Louise Erdrich (b. 1954) is an Ojibwa writer who writes poetry, novels, children's books, and more. "Jacklight" shares its name with her first critically-acclaimed collection of poetry, published in 1984.
The same Chippewa word is used both for flirting and hunting game, while another Chippewa word connotes both using force in intercourse and also killing a bear with one’s hands.
-R.W. Dunning, Social and Economic Change Among the Northern Ojibwa (1959)
We have come to the edge of the words, out of brown grass where we slept, unseen, out of knotted twigs, out of leaves creaked shut, out of hiding.
At first the light wavered, glancing over us. Then it clenched to a fist of light that pointed, searched out, divided us. Each took the beams like direct blows the heart answers. Each of us moved forward alone.
We have come to the edge of the woods, drawn out of ourselves by this night sun, this battery of polarized acids, that outshines the moon.
We smell them behind it but they are faceless, invisible. We smell the raw steel of their gun barrels, mink oil on leather, their tongues of sour barley. We smell their mothers buried chin-deep in wet dirt. We smell their fathers with scoured knuckles, teeth cracked from hot marrow. We smell their sisters of crushed dogwood, bruised apples, of fractured cups and concussions of burnt hooks.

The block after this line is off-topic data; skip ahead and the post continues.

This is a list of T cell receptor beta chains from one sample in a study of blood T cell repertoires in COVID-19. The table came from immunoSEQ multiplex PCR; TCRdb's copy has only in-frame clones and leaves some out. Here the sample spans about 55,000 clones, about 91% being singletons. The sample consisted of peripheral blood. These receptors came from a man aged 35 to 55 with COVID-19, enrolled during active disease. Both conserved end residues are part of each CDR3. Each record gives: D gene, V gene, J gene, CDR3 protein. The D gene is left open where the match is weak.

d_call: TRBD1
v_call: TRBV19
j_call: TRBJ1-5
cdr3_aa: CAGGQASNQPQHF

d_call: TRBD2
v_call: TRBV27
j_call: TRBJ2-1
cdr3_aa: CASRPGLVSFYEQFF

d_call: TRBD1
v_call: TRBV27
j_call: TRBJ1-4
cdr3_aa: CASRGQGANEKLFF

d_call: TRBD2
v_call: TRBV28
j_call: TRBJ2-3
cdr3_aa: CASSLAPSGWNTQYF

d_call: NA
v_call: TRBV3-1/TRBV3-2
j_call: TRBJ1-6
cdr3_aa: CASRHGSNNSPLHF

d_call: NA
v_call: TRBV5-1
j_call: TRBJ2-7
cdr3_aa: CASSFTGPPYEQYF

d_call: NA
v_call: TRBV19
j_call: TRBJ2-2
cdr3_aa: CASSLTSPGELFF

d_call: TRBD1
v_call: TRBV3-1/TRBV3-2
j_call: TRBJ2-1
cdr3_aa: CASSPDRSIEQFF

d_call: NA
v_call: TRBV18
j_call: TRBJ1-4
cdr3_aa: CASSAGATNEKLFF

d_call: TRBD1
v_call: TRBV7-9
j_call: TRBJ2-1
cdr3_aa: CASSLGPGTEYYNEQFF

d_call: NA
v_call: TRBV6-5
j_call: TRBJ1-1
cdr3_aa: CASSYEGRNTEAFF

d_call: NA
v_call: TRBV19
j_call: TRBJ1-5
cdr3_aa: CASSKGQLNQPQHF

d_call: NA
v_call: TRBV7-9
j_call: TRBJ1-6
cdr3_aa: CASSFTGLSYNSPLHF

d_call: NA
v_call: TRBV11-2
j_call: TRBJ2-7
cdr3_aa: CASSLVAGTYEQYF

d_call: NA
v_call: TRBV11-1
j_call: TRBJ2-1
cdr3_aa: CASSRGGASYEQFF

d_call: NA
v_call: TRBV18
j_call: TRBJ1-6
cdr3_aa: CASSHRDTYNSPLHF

We smell their breath steaming lightly behind the jacklight. We smell the itch underneath the caked guts on their clothes. We smell their minds like silver hammers cocked back, held in readiness for the first of us to step into the open.
We have come to the edge of the woods, out of brown grass where we slept, unseen, out of leaves creaked shut, out of our hiding. We have come here too long.
It is their turn now, their turn to follow us. Listen, they put down their equipment. It is useless in the tall brush. And now they take the first steps, not knowing how deep the woods are and lightless. How deep the woods are.